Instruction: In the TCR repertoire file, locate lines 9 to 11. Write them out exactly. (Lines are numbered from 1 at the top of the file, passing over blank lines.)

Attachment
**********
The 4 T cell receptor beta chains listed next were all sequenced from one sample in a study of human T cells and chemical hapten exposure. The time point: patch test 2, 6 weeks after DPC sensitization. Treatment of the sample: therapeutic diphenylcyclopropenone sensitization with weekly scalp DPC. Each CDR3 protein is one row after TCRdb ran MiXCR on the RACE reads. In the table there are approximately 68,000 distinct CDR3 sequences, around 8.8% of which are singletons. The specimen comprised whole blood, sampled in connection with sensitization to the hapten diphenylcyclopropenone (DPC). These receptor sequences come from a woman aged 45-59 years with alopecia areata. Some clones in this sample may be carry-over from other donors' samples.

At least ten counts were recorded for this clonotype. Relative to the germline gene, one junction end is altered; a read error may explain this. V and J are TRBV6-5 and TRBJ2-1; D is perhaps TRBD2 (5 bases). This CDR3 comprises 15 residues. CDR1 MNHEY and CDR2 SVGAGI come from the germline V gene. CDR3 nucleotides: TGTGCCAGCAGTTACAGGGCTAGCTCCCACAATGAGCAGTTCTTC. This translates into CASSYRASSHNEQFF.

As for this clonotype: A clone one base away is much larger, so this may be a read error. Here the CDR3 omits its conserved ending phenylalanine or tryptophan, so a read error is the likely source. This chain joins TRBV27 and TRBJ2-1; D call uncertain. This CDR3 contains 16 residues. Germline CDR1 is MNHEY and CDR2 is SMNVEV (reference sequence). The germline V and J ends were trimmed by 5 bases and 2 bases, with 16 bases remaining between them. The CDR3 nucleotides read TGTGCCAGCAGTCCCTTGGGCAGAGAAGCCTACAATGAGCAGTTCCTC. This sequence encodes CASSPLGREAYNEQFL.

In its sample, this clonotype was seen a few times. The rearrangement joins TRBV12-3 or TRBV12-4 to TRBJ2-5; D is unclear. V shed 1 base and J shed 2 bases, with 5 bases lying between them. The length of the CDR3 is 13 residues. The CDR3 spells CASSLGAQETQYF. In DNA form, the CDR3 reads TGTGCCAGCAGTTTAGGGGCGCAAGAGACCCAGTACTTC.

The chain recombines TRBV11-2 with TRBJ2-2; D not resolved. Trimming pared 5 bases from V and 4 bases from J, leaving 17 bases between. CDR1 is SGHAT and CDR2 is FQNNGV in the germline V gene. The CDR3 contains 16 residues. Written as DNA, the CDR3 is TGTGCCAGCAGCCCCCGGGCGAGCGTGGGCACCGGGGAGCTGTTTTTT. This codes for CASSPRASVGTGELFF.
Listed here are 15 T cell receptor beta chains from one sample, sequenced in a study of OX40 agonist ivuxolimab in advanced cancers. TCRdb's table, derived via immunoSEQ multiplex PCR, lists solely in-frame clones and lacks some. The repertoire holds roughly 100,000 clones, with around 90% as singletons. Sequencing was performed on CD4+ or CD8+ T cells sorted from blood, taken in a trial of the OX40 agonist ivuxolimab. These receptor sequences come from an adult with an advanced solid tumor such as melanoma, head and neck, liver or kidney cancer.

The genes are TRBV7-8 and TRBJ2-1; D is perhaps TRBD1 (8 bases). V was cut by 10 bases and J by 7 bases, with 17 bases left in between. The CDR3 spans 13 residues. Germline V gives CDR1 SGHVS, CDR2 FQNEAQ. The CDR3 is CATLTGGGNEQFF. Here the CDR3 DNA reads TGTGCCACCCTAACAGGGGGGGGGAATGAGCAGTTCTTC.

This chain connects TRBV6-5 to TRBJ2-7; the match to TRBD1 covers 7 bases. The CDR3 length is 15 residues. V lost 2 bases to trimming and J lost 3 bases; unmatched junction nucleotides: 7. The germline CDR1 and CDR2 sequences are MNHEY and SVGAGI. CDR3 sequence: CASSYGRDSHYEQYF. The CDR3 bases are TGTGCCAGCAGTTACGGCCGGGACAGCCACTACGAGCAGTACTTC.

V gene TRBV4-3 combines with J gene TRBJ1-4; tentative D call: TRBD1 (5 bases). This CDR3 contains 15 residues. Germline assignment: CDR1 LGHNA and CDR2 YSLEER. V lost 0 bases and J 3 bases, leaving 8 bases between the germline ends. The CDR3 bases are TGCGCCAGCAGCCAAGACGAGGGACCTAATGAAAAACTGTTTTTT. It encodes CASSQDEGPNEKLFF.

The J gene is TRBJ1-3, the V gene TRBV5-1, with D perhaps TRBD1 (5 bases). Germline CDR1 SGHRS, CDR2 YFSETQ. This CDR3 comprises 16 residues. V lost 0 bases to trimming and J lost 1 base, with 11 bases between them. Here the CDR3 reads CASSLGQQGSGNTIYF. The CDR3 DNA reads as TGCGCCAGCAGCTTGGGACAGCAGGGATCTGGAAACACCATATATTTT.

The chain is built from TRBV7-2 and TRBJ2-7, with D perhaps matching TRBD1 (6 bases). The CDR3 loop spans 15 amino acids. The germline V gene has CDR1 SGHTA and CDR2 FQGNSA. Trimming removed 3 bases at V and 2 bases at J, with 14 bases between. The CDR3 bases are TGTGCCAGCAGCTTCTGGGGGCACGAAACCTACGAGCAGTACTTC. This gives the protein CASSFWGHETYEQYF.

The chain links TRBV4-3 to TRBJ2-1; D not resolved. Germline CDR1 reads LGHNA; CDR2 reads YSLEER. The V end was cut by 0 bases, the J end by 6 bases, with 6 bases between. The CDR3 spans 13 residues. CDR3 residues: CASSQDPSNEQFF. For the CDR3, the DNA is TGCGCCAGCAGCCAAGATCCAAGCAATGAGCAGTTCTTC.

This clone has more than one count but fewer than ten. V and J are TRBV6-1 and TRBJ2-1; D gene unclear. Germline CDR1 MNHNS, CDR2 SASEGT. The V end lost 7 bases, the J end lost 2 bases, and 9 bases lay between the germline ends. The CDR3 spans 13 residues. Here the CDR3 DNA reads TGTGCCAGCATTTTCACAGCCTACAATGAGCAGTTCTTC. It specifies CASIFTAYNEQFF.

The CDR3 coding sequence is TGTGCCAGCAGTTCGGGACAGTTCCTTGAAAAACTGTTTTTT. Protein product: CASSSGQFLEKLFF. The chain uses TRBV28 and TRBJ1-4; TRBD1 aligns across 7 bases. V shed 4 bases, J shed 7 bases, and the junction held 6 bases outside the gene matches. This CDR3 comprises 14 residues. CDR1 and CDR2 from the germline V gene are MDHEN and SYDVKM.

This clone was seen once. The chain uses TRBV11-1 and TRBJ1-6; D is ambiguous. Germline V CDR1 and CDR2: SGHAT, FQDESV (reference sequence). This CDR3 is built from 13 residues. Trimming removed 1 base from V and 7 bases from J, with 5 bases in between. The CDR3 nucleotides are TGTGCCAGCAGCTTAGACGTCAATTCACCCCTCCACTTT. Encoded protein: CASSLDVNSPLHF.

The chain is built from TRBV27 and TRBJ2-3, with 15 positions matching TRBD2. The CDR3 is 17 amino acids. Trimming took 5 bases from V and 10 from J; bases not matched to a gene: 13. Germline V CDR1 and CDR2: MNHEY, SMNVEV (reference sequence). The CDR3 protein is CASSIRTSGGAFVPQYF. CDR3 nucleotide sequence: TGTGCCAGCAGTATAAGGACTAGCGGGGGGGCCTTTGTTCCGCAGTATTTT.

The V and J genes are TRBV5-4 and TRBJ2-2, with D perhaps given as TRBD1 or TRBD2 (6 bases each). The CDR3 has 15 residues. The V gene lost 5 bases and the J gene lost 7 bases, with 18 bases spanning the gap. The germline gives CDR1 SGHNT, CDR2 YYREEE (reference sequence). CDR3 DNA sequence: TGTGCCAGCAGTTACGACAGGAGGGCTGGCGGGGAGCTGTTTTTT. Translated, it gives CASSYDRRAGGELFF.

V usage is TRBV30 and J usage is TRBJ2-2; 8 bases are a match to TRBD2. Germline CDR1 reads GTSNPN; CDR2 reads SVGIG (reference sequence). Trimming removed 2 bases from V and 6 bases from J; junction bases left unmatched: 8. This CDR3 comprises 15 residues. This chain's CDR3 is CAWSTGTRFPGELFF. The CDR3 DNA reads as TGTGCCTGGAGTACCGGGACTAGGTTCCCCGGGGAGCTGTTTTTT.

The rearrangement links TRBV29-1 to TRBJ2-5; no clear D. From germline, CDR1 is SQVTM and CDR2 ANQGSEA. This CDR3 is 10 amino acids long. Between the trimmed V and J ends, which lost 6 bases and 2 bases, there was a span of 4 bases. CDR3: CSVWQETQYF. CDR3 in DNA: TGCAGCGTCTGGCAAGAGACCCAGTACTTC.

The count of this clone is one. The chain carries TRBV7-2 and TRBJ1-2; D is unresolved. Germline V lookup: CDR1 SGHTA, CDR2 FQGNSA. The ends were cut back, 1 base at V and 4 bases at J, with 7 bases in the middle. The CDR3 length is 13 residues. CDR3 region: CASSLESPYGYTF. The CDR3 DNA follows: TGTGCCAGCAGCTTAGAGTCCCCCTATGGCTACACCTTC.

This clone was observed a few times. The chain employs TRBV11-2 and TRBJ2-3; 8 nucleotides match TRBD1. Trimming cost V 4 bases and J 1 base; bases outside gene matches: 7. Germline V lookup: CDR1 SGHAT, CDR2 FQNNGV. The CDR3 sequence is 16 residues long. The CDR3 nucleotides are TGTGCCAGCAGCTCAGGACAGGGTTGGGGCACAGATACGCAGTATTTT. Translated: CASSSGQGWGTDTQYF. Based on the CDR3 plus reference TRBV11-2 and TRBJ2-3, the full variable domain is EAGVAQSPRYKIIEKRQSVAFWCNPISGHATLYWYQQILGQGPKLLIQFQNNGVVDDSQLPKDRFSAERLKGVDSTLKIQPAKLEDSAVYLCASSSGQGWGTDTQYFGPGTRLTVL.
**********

V gene TRBV4-3 combines with J gene TRBJ1-4; tentative D call: TRBD1 (5 bases). This CDR3 contains 15 residues. Germline assignment: CDR1 LGHNA and CDR2 YSLEER. V lost 0 bases and J 3 bases, leaving 8 bases between the germline ends. The CDR3 bases are TGCGCCAGCAGCCAAGACGAGGGACCTAATGAAAAACTGTTTTTT. It encodes CASSQDEGPNEKLFF.

The J gene is TRBJ1-3, the V gene TRBV5-1, with D perhaps TRBD1 (5 bases). Germline CDR1 SGHRS, CDR2 YFSETQ. This CDR3 comprises 16 residues. V lost 0 bases to trimming and J lost 1 base, with 11 bases between them. Here the CDR3 reads CASSLGQQGSGNTIYF. The CDR3 DNA reads as TGCGCCAGCAGCTTGGGACAGCAGGGATCTGGAAACACCATATATTTT.

The chain is built from TRBV7-2 and TRBJ2-7, with D perhaps matching TRBD1 (6 bases). The CDR3 loop spans 15 amino acids. The germline V gene has CDR1 SGHTA and CDR2 FQGNSA. Trimming removed 3 bases at V and 2 bases at J, with 14 bases between. The CDR3 bases are TGTGCCAGCAGCTTCTGGGGGCACGAAACCTACGAGCAGTACTTC. This gives the protein CASSFWGHETYEQYF.